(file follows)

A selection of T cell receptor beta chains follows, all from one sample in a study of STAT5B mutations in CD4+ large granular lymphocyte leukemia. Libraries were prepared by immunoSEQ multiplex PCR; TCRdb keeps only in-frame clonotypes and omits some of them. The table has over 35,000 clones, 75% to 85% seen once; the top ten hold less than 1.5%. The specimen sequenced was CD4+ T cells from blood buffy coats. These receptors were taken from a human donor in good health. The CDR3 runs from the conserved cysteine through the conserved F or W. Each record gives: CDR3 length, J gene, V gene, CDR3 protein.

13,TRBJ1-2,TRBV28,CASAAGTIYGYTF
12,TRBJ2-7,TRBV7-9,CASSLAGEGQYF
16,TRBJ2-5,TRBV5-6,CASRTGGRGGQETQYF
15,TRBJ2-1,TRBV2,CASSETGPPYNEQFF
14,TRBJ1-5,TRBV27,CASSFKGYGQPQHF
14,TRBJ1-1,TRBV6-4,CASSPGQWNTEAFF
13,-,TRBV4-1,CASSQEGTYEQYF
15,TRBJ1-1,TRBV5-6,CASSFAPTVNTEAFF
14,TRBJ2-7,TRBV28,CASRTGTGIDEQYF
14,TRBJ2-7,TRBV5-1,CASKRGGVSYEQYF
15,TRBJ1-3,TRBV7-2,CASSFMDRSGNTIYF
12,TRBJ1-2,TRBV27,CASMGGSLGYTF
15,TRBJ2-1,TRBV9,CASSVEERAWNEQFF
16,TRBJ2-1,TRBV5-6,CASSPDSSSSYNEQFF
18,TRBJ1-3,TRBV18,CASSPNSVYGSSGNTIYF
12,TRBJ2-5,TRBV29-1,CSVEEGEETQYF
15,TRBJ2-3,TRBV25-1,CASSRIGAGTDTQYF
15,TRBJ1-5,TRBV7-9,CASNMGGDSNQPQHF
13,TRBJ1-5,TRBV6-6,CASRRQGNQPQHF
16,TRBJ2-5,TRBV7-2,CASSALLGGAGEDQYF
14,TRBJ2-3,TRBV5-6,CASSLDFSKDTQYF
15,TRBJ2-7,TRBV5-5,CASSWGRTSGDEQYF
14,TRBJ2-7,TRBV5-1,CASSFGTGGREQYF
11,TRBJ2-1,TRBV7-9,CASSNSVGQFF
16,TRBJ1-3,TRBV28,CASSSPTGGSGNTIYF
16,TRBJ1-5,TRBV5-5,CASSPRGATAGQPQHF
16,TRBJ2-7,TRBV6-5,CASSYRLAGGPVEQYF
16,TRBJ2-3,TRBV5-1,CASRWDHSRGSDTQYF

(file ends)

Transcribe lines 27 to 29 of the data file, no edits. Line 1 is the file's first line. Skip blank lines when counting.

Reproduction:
16,TRBJ1-5,TRBV5-5,CASSPRGATAGQPQHF
16,TRBJ2-7,TRBV6-5,CASSYRLAGGPVEQYF
16,TRBJ2-3,TRBV5-1,CASRWDHSRGSDTQYF